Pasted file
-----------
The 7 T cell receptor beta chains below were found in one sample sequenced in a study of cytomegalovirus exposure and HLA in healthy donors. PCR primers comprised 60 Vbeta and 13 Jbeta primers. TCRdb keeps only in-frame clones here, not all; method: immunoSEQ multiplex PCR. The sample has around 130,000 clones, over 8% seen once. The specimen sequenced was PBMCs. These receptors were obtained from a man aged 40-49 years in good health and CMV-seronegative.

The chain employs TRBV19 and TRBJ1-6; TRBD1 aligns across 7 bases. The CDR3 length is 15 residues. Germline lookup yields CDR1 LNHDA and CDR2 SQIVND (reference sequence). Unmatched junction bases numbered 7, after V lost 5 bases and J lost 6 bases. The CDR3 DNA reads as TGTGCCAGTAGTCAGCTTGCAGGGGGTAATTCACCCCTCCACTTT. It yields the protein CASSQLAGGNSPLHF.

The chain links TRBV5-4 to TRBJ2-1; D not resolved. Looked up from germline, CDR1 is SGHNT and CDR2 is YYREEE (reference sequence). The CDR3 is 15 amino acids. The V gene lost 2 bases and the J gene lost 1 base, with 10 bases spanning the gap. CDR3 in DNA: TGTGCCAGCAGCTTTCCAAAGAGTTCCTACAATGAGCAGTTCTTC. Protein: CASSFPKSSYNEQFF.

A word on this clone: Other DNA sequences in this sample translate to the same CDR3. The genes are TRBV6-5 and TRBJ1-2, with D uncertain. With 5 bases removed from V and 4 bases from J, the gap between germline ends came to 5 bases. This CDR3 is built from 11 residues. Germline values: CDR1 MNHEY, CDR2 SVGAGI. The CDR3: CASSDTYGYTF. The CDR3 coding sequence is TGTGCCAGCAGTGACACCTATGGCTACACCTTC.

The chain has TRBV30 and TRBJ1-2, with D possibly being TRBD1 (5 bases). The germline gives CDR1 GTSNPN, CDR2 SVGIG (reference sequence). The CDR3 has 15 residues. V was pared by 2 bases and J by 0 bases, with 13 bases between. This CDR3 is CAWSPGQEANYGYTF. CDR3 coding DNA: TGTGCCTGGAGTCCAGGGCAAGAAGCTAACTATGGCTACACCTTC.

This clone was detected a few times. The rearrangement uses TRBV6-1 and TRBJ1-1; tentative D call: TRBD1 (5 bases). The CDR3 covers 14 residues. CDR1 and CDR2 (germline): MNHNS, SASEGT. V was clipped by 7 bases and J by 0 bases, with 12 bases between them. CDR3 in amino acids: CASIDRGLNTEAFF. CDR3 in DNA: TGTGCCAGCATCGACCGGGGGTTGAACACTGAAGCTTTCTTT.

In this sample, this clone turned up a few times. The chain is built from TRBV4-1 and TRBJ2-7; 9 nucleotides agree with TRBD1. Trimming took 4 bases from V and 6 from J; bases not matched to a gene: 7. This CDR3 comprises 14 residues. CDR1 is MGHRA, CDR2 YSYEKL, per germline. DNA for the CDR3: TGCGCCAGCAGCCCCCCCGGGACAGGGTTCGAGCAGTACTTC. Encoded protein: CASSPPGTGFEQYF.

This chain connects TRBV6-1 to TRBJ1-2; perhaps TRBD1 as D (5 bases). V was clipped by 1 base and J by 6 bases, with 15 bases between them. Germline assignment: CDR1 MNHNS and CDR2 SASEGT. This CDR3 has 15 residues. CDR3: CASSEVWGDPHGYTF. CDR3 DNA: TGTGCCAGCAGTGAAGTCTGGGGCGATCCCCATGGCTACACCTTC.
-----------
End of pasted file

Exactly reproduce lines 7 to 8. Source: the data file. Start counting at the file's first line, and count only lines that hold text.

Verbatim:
In this sample, this clone turned up a few times. The chain is built from TRBV4-1 and TRBJ2-7; 9 nucleotides agree with TRBD1. Trimming took 4 bases from V and 6 from J; bases not matched to a gene: 7. This CDR3 comprises 14 residues. CDR1 is MGHRA, CDR2 YSYEKL, per germline. DNA for the CDR3: TGCGCCAGCAGCCCCCCCGGGACAGGGTTCGAGCAGTACTTC. Encoded protein: CASSPPGTGFEQYF.

This chain connects TRBV6-1 to TRBJ1-2; perhaps TRBD1 as D (5 bases). V was clipped by 1 base and J by 6 bases, with 15 bases between them. Germline assignment: CDR1 MNHNS and CDR2 SASEGT. This CDR3 has 15 residues. CDR3: CASSEVWGDPHGYTF. CDR3 DNA: TGTGCCAGCAGTGAAGTCTGGGGCGATCCCCATGGCTACACCTTC.